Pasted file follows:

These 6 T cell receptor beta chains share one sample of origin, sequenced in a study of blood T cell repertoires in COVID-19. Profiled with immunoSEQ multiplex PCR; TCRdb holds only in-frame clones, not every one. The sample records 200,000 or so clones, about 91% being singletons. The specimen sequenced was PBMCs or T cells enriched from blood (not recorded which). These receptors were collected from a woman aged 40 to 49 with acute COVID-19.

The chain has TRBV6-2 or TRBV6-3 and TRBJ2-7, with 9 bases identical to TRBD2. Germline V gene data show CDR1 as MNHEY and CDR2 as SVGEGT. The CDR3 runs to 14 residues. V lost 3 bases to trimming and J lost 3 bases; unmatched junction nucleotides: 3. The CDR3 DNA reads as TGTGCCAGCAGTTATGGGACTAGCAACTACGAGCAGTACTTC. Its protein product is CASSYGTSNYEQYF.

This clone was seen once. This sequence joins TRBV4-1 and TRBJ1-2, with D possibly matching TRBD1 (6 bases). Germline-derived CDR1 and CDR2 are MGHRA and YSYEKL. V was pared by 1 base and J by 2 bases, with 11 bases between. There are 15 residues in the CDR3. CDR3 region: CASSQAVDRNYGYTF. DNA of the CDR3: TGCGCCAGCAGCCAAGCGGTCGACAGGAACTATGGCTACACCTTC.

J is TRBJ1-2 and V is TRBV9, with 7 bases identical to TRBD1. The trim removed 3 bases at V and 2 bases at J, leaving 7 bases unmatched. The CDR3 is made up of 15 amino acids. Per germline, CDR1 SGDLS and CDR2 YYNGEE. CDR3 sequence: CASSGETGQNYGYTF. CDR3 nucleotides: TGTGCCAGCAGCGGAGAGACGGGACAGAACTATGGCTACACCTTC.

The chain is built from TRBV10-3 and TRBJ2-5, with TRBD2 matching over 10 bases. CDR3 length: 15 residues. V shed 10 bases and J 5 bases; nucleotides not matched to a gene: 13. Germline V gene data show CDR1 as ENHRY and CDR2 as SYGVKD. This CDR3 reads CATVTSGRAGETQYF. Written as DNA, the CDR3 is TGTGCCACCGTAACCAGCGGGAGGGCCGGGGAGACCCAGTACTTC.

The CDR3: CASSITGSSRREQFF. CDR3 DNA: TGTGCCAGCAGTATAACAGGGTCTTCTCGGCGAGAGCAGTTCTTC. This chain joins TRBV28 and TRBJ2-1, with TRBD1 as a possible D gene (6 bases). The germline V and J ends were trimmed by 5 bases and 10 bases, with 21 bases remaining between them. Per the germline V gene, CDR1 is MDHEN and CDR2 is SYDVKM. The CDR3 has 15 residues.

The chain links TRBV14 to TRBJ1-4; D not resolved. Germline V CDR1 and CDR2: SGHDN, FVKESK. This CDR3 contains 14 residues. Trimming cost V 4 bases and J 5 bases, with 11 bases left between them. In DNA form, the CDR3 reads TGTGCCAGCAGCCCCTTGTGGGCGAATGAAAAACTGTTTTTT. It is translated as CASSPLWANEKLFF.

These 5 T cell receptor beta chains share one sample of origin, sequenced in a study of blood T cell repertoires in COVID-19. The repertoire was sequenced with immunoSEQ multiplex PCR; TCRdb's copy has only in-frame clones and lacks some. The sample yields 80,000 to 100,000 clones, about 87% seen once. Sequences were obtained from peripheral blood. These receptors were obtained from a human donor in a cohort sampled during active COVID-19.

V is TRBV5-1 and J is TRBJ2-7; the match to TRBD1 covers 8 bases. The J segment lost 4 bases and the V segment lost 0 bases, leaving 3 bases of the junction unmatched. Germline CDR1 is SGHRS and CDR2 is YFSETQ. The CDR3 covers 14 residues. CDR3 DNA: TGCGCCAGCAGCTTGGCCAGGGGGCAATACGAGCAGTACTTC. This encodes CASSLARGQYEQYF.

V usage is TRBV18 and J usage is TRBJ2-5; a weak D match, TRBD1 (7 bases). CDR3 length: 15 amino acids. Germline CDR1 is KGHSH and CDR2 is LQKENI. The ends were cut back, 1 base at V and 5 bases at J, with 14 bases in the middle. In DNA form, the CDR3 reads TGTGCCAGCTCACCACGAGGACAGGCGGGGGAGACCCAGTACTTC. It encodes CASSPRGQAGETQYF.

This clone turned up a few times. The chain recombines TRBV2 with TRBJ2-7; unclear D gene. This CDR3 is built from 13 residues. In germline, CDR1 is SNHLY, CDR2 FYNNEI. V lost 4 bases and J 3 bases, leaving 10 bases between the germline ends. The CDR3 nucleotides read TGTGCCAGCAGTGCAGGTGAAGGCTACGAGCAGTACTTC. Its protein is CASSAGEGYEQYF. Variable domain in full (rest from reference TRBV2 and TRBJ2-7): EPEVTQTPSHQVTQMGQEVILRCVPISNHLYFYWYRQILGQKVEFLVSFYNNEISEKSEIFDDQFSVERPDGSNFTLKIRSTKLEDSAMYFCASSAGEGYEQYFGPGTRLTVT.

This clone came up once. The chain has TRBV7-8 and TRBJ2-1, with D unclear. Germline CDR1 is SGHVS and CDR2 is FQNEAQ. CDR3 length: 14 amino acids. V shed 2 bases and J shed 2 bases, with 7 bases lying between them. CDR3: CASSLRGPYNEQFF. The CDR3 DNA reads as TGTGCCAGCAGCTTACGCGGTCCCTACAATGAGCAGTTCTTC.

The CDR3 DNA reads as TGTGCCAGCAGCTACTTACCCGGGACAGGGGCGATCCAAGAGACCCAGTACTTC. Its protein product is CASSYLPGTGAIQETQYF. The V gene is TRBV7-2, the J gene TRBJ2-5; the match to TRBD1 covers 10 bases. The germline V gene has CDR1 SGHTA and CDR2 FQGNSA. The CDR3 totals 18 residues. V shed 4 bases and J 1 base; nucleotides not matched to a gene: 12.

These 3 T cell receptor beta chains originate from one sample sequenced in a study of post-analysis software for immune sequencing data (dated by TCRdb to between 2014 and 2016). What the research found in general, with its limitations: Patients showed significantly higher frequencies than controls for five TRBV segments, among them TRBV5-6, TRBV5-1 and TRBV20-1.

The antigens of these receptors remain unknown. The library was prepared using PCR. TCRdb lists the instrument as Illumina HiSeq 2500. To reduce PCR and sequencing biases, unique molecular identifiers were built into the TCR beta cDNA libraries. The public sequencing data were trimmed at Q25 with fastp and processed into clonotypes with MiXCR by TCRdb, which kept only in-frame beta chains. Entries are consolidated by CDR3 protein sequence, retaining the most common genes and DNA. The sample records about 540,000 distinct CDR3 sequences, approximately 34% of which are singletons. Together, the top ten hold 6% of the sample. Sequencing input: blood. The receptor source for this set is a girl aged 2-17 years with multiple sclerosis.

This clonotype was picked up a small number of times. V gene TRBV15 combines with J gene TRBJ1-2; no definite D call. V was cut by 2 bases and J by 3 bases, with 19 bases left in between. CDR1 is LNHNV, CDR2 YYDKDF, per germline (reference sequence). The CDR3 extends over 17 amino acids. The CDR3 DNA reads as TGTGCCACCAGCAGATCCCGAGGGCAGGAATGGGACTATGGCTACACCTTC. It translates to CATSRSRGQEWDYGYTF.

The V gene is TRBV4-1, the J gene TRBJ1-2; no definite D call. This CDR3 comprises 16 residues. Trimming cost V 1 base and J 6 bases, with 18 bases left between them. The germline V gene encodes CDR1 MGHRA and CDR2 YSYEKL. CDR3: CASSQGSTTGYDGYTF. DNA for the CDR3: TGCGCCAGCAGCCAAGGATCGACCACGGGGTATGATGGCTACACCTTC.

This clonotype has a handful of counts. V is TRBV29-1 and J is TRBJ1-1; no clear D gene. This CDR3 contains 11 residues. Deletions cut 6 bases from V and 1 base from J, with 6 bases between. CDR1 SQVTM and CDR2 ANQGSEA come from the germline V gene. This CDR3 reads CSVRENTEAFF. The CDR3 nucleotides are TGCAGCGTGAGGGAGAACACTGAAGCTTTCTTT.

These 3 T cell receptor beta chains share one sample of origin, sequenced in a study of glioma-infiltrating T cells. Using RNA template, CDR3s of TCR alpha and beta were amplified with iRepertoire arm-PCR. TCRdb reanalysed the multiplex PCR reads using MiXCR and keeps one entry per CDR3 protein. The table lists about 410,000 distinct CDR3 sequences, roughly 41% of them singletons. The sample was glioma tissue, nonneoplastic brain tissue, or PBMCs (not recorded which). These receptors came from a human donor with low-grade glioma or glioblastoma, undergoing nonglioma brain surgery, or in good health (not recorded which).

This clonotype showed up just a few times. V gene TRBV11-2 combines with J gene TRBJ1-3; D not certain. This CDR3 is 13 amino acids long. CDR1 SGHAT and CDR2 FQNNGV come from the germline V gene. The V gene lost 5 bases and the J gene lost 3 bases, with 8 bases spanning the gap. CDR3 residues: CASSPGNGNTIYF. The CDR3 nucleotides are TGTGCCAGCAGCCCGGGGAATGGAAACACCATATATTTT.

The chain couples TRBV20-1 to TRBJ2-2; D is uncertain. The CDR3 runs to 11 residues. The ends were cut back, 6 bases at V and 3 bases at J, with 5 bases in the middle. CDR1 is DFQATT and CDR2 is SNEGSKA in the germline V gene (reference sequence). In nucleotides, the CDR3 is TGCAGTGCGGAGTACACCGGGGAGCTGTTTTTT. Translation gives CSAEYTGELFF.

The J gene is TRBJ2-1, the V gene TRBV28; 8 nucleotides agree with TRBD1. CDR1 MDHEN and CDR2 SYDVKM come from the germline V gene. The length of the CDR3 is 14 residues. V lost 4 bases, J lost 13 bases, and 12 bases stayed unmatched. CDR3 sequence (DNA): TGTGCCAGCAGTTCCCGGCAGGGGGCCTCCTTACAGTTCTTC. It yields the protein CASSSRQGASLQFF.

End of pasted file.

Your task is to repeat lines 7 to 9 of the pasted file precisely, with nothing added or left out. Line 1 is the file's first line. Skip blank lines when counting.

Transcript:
The chain links TRBV14 to TRBJ1-4; D not resolved. Germline V CDR1 and CDR2: SGHDN, FVKESK. This CDR3 contains 14 residues. Trimming cost V 4 bases and J 5 bases, with 11 bases left between them. In DNA form, the CDR3 reads TGTGCCAGCAGCCCCTTGTGGGCGAATGAAAAACTGTTTTTT. It is translated as CASSPLWANEKLFF.

These 5 T cell receptor beta chains share one sample of origin, sequenced in a study of blood T cell repertoires in COVID-19. The repertoire was sequenced with immunoSEQ multiplex PCR; TCRdb's copy has only in-frame clones and lacks some. The sample yields 80,000 to 100,000 clones, about 87% seen once. Sequences were obtained from peripheral blood. These receptors were obtained from a human donor in a cohort sampled during active COVID-19.

V is TRBV5-1 and J is TRBJ2-7; the match to TRBD1 covers 8 bases. The J segment lost 4 bases and the V segment lost 0 bases, leaving 3 bases of the junction unmatched. Germline CDR1 is SGHRS and CDR2 is YFSETQ. The CDR3 covers 14 residues. CDR3 DNA: TGCGCCAGCAGCTTGGCCAGGGGGCAATACGAGCAGTACTTC. This encodes CASSLARGQYEQYF.